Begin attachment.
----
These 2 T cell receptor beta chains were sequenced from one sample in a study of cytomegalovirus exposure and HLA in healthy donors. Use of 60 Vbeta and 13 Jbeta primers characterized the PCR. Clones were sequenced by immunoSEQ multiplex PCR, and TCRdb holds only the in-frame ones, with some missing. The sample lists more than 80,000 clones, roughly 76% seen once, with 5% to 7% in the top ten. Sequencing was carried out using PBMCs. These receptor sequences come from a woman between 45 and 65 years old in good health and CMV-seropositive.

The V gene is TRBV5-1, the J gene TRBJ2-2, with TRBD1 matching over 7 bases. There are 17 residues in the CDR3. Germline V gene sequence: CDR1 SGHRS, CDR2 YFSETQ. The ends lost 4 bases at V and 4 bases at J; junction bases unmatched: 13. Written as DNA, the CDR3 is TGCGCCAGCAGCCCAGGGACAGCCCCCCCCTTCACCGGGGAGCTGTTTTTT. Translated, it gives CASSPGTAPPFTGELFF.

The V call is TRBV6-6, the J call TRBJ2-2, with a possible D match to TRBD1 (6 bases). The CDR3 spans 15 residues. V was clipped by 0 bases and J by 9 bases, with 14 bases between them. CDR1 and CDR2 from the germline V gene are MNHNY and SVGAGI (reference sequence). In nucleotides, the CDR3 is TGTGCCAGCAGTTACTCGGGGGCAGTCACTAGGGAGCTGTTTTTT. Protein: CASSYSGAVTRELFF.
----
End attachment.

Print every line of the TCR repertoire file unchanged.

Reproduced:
These 2 T cell receptor beta chains were sequenced from one sample in a study of cytomegalovirus exposure and HLA in healthy donors. Use of 60 Vbeta and 13 Jbeta primers characterized the PCR. Clones were sequenced by immunoSEQ multiplex PCR, and TCRdb holds only the in-frame ones, with some missing. The sample lists more than 80,000 clones, roughly 76% seen once, with 5% to 7% in the top ten. Sequencing was carried out using PBMCs. These receptor sequences come from a woman between 45 and 65 years old in good health and CMV-seropositive.

The V gene is TRBV5-1, the J gene TRBJ2-2, with TRBD1 matching over 7 bases. There are 17 residues in the CDR3. Germline V gene sequence: CDR1 SGHRS, CDR2 YFSETQ. The ends lost 4 bases at V and 4 bases at J; junction bases unmatched: 13. Written as DNA, the CDR3 is TGCGCCAGCAGCCCAGGGACAGCCCCCCCCTTCACCGGGGAGCTGTTTTTT. Translated, it gives CASSPGTAPPFTGELFF.

The V call is TRBV6-6, the J call TRBJ2-2, with a possible D match to TRBD1 (6 bases). The CDR3 spans 15 residues. V was clipped by 0 bases and J by 9 bases, with 14 bases between them. CDR1 and CDR2 from the germline V gene are MNHNY and SVGAGI (reference sequence). In nucleotides, the CDR3 is TGTGCCAGCAGTTACTCGGGGGCAGTCACTAGGGAGCTGTTTTTT. Protein: CASSYSGAVTRELFF.